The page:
The University of Hertfordshire celebrated the first UK Malnutrition Awareness Week (1st-7th October 2018) with the launch of a new educational board game, entitled Food in Later Life Game. Its aim is to help people in the community as well as social care professionals learn more about the causes of malnutrition in older people and the actions they can take to help prevent and manage it.
Malnutrition affects an estimated one in 10 people over the age of 65 in the UK (around 1.3m) and is a major public health issue estimated to have cost £19.6 billion a year in England, or around 15% of the total expenditure on health and social care (source: Malnutrition Task Force State of the Nation report). The vast majority (over 90%) of older people who are malnourished are living in their own homes where the signs and symptoms of malnutrition often go unnoticed and unrecognised.
Researchers from the University of Hertfordshire’s Centre for Research in Public Health and Community Care (CRIPACC) sought to develop a fun, interactive way for people to engage with findings from their research into food and older people, which was funded by the Food Standards Agency and the Economic and Social Research Council.
Wendy Wills, Director of CRIPACC, said: “Sometimes it’s easy to think that the solution to help older people access food is simple – organise meals on wheels or do someone’s food shopping for them but this game, based on our research study, shows that people’s lives are complex and there are costs as well as benefits to making changes to the way people get food as they age.”
The Food in Later Life Game, which has been co-produced with Focus Games who are educational board game specialists, was officially launched at a community event organised by local meals on wheels provider Hertfordshire Independent Living Service; it offered local residents an opportunity for older people to receive a free malnutrition screening test conducted by the University’s students, and to play the board game.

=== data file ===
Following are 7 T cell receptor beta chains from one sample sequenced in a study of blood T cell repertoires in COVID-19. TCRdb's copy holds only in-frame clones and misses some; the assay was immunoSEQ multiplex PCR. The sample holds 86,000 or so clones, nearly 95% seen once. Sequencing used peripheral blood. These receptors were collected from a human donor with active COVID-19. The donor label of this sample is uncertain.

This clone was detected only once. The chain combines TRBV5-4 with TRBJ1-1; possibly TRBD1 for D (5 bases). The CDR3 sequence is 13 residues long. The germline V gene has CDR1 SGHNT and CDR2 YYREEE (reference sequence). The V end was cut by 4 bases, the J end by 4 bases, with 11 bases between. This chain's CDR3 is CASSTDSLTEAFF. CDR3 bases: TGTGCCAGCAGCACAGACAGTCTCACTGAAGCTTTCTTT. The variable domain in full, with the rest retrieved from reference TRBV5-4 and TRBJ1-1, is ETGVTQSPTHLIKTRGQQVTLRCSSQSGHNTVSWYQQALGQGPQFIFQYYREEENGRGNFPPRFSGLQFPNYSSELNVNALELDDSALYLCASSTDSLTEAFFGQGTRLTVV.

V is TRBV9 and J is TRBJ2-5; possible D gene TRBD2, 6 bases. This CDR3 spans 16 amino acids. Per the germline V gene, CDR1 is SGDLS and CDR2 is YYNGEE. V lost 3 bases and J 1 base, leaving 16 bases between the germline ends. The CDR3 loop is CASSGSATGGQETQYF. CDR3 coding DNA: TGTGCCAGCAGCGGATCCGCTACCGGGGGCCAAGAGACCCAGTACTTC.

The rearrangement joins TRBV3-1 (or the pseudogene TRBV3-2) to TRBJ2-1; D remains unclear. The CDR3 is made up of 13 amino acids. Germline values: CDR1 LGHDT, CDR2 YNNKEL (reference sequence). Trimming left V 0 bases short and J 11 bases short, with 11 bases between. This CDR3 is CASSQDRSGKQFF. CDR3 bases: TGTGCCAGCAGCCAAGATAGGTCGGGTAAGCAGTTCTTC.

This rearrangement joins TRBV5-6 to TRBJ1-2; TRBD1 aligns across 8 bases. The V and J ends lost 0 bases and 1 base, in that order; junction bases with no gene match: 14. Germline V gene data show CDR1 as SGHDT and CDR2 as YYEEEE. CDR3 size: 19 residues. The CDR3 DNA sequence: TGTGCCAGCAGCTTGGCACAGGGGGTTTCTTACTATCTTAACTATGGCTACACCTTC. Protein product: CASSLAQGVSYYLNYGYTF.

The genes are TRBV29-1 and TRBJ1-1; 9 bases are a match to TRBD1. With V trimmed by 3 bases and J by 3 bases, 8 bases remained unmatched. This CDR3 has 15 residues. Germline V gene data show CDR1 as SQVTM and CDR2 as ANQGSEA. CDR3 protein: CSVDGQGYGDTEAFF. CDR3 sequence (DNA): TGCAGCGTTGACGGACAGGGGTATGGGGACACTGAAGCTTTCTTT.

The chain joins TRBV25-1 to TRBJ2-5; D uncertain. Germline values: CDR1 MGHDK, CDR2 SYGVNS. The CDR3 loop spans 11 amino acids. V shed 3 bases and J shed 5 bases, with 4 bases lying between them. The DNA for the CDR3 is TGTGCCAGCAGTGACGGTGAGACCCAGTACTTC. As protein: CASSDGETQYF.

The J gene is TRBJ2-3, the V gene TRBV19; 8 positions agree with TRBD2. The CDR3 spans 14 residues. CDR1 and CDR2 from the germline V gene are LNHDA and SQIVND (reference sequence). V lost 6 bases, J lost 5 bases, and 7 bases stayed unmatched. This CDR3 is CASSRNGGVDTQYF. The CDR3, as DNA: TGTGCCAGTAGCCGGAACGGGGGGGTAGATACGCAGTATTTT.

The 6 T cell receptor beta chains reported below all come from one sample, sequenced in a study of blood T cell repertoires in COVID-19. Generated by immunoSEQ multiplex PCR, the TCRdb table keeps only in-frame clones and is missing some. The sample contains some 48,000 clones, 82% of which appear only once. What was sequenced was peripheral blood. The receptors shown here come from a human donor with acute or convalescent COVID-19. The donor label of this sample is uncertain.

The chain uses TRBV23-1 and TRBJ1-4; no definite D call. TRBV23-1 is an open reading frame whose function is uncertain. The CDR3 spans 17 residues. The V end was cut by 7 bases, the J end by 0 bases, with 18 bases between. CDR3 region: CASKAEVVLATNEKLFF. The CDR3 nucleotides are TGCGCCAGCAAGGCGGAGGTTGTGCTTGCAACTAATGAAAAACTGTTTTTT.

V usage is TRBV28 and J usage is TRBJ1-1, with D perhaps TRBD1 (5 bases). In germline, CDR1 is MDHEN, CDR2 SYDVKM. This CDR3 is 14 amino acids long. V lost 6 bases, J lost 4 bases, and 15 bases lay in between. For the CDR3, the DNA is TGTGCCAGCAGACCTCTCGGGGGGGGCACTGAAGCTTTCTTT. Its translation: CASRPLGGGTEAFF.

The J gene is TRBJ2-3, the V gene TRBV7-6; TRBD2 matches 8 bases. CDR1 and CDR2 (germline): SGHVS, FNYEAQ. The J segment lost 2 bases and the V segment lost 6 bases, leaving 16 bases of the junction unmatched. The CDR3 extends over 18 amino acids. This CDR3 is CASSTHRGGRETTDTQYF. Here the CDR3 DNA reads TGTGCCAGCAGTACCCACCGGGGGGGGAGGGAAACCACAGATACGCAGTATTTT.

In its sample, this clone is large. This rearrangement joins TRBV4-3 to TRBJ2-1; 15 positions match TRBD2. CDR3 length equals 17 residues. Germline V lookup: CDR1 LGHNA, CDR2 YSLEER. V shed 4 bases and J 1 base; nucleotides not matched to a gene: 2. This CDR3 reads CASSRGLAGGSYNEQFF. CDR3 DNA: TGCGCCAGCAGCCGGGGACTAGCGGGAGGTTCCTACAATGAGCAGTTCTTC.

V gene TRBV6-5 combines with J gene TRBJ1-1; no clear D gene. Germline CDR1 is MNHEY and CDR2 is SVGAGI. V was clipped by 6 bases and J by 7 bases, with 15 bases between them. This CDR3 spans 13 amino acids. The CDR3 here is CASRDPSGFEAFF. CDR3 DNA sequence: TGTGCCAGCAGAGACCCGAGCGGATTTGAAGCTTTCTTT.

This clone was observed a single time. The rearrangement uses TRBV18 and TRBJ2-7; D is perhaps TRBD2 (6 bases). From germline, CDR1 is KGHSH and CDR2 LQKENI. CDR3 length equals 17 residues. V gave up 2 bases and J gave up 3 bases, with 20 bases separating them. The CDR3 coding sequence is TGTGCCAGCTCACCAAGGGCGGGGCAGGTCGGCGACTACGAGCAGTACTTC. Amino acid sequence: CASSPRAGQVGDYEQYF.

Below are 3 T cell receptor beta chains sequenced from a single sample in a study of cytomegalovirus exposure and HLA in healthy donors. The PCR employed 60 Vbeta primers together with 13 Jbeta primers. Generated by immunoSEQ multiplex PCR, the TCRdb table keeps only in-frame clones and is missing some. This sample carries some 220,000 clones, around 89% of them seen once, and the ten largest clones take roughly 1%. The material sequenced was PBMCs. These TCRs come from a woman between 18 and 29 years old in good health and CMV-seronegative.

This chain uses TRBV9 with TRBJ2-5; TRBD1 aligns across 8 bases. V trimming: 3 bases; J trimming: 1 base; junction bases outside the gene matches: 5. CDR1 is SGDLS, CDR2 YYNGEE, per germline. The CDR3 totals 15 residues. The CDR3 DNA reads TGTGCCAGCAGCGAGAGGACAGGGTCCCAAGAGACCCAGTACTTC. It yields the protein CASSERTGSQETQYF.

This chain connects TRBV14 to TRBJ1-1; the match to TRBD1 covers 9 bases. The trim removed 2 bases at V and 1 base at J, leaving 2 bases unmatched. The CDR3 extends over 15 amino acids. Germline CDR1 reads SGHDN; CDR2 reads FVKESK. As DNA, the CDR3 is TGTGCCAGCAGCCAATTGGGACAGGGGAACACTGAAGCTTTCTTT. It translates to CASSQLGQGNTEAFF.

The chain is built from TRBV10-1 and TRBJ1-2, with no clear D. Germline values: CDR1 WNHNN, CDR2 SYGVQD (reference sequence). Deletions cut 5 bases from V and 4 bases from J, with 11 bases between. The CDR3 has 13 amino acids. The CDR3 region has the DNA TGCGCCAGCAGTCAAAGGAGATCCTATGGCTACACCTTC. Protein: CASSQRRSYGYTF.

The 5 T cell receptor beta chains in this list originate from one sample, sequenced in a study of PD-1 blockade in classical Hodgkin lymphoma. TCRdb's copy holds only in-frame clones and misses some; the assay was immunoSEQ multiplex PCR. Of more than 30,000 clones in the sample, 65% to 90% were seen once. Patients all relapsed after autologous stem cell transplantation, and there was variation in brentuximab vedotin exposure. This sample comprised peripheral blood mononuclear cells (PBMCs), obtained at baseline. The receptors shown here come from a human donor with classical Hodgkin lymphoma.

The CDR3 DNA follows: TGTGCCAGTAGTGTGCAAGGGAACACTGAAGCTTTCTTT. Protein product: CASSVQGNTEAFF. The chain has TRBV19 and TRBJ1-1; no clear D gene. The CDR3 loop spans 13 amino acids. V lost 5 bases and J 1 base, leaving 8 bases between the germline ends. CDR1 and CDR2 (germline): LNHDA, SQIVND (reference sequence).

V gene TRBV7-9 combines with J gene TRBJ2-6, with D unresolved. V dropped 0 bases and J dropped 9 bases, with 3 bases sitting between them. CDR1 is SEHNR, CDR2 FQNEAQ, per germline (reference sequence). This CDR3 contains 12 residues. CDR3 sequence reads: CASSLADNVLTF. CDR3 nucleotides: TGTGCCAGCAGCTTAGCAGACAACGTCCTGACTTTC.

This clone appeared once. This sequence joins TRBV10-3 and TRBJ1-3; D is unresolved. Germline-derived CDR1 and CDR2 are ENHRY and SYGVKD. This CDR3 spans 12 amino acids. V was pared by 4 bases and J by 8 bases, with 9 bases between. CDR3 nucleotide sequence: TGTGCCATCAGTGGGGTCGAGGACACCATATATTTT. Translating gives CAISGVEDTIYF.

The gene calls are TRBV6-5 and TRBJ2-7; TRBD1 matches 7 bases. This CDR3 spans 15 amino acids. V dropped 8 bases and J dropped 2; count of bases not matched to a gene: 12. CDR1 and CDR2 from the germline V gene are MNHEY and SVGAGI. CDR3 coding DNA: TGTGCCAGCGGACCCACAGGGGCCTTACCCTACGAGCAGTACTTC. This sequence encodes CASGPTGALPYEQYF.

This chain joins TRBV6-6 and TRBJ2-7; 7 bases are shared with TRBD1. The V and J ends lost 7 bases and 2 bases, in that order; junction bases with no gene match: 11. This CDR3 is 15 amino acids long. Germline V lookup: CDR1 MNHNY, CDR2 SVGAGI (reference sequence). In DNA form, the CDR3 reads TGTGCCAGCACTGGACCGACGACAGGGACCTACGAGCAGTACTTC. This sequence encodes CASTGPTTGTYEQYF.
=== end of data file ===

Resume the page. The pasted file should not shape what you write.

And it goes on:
Councillor Richard Roberts from Hertfordshire County Council, who played the Food in Later Life Game with the game’s co-creators Wendy Wills and Angela Dickinson at the event, said: “This game asks, and answers, questions around the issue of food and older people and helps those working with older people to gain a better understanding of the issue. Ultimately this is the best way of keeping people fit and fed and the game really helps for that.”
The board game helps players understand the challenges faced by older people when buying, cooking or eating food. It also helps them to discuss what individuals and organisations can do to ensure older people have access to a safe and nutritious diet, and are able to continue to enjoy food in later life.
The game is intended to be used by people working in numerous professions, including social care staff working in the community, healthcare staff, supermarkets and people working in the hospitality and catering industries. Additionally, the game is a training tool for students studying dietetics, social care, nursing or hospitality; community groups, such as meals on wheels or lunch group providers; and volunteers working with older people.
The Food in Later Life Game can be purchased online at: shop.focusgames.com/collections/diet-nutrition/products/food-in-later-life.